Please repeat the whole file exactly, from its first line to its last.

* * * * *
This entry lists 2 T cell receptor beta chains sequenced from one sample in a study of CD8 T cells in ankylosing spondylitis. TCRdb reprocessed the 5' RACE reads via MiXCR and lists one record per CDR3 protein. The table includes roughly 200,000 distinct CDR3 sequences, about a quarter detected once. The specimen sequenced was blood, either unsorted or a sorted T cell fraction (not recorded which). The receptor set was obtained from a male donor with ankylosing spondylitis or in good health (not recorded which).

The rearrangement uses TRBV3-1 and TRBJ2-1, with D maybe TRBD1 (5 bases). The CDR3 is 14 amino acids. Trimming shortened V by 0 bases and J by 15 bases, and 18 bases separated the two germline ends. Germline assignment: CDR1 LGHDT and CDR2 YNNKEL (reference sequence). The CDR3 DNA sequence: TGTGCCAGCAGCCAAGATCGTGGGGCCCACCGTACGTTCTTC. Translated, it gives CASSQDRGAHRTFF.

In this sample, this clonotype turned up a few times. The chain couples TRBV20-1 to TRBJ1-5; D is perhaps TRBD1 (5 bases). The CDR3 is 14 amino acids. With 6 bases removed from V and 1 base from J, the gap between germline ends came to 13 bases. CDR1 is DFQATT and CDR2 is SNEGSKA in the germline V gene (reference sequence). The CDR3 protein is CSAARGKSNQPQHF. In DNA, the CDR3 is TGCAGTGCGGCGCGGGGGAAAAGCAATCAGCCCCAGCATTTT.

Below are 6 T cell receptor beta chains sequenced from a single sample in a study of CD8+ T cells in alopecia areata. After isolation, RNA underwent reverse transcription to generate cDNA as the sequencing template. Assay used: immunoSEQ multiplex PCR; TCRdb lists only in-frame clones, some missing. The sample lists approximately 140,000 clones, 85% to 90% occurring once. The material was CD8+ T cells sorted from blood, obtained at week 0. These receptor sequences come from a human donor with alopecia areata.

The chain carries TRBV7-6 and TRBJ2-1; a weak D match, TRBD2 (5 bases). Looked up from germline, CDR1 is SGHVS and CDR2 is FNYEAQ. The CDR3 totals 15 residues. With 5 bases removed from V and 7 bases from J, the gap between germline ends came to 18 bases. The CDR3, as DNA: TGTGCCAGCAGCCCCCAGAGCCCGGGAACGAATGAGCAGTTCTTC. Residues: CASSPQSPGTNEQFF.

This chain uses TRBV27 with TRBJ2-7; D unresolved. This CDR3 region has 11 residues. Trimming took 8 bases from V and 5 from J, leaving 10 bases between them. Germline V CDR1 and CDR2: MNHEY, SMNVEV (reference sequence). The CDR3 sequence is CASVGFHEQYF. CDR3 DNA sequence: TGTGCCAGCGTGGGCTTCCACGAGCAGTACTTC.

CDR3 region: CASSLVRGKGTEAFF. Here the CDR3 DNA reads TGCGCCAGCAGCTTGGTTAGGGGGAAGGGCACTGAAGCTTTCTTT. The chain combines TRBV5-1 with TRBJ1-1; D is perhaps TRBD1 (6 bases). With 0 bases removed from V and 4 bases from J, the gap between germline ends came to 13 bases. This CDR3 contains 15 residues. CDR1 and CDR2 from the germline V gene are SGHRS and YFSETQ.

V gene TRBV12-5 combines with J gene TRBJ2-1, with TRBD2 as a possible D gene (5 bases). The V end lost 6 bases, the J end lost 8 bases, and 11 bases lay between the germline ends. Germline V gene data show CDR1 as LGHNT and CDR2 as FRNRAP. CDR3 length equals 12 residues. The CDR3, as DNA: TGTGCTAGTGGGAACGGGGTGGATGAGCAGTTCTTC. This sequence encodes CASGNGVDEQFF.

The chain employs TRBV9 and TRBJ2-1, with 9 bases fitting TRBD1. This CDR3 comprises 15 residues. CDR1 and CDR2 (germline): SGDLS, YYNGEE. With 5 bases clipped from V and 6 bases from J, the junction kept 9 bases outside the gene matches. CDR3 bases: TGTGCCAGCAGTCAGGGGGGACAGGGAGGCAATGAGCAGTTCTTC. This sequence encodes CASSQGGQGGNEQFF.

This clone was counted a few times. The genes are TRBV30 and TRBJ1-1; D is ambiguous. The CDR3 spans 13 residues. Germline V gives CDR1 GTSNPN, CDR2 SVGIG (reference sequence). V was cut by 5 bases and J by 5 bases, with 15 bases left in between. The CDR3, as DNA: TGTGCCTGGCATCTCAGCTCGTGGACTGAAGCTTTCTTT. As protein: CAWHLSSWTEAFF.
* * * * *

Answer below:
This entry lists 2 T cell receptor beta chains sequenced from one sample in a study of CD8 T cells in ankylosing spondylitis. TCRdb reprocessed the 5' RACE reads via MiXCR and lists one record per CDR3 protein. The table includes roughly 200,000 distinct CDR3 sequences, about a quarter detected once. The specimen sequenced was blood, either unsorted or a sorted T cell fraction (not recorded which). The receptor set was obtained from a male donor with ankylosing spondylitis or in good health (not recorded which).

The rearrangement uses TRBV3-1 and TRBJ2-1, with D maybe TRBD1 (5 bases). The CDR3 is 14 amino acids. Trimming shortened V by 0 bases and J by 15 bases, and 18 bases separated the two germline ends. Germline assignment: CDR1 LGHDT and CDR2 YNNKEL (reference sequence). The CDR3 DNA sequence: TGTGCCAGCAGCCAAGATCGTGGGGCCCACCGTACGTTCTTC. Translated, it gives CASSQDRGAHRTFF.

In this sample, this clonotype turned up a few times. The chain couples TRBV20-1 to TRBJ1-5; D is perhaps TRBD1 (5 bases). The CDR3 is 14 amino acids. With 6 bases removed from V and 1 base from J, the gap between germline ends came to 13 bases. CDR1 is DFQATT and CDR2 is SNEGSKA in the germline V gene (reference sequence). The CDR3 protein is CSAARGKSNQPQHF. In DNA, the CDR3 is TGCAGTGCGGCGCGGGGGAAAAGCAATCAGCCCCAGCATTTT.

Below are 6 T cell receptor beta chains sequenced from a single sample in a study of CD8+ T cells in alopecia areata. After isolation, RNA underwent reverse transcription to generate cDNA as the sequencing template. Assay used: immunoSEQ multiplex PCR; TCRdb lists only in-frame clones, some missing. The sample lists approximately 140,000 clones, 85% to 90% occurring once. The material was CD8+ T cells sorted from blood, obtained at week 0. These receptor sequences come from a human donor with alopecia areata.

The chain carries TRBV7-6 and TRBJ2-1; a weak D match, TRBD2 (5 bases). Looked up from germline, CDR1 is SGHVS and CDR2 is FNYEAQ. The CDR3 totals 15 residues. With 5 bases removed from V and 7 bases from J, the gap between germline ends came to 18 bases. The CDR3, as DNA: TGTGCCAGCAGCCCCCAGAGCCCGGGAACGAATGAGCAGTTCTTC. Residues: CASSPQSPGTNEQFF.

This chain uses TRBV27 with TRBJ2-7; D unresolved. This CDR3 region has 11 residues. Trimming took 8 bases from V and 5 from J, leaving 10 bases between them. Germline V CDR1 and CDR2: MNHEY, SMNVEV (reference sequence). The CDR3 sequence is CASVGFHEQYF. CDR3 DNA sequence: TGTGCCAGCGTGGGCTTCCACGAGCAGTACTTC.

CDR3 region: CASSLVRGKGTEAFF. Here the CDR3 DNA reads TGCGCCAGCAGCTTGGTTAGGGGGAAGGGCACTGAAGCTTTCTTT. The chain combines TRBV5-1 with TRBJ1-1; D is perhaps TRBD1 (6 bases). With 0 bases removed from V and 4 bases from J, the gap between germline ends came to 13 bases. This CDR3 contains 15 residues. CDR1 and CDR2 from the germline V gene are SGHRS and YFSETQ.

V gene TRBV12-5 combines with J gene TRBJ2-1, with TRBD2 as a possible D gene (5 bases). The V end lost 6 bases, the J end lost 8 bases, and 11 bases lay between the germline ends. Germline V gene data show CDR1 as LGHNT and CDR2 as FRNRAP. CDR3 length equals 12 residues. The CDR3, as DNA: TGTGCTAGTGGGAACGGGGTGGATGAGCAGTTCTTC. This sequence encodes CASGNGVDEQFF.

The chain employs TRBV9 and TRBJ2-1, with 9 bases fitting TRBD1. This CDR3 comprises 15 residues. CDR1 and CDR2 (germline): SGDLS, YYNGEE. With 5 bases clipped from V and 6 bases from J, the junction kept 9 bases outside the gene matches. CDR3 bases: TGTGCCAGCAGTCAGGGGGGACAGGGAGGCAATGAGCAGTTCTTC. This sequence encodes CASSQGGQGGNEQFF.

This clone was counted a few times. The genes are TRBV30 and TRBJ1-1; D is ambiguous. The CDR3 spans 13 residues. Germline V gives CDR1 GTSNPN, CDR2 SVGIG (reference sequence). V was cut by 5 bases and J by 5 bases, with 15 bases left in between. The CDR3, as DNA: TGTGCCTGGCATCTCAGCTCGTGGACTGAAGCTTTCTTT. As protein: CAWHLSSWTEAFF.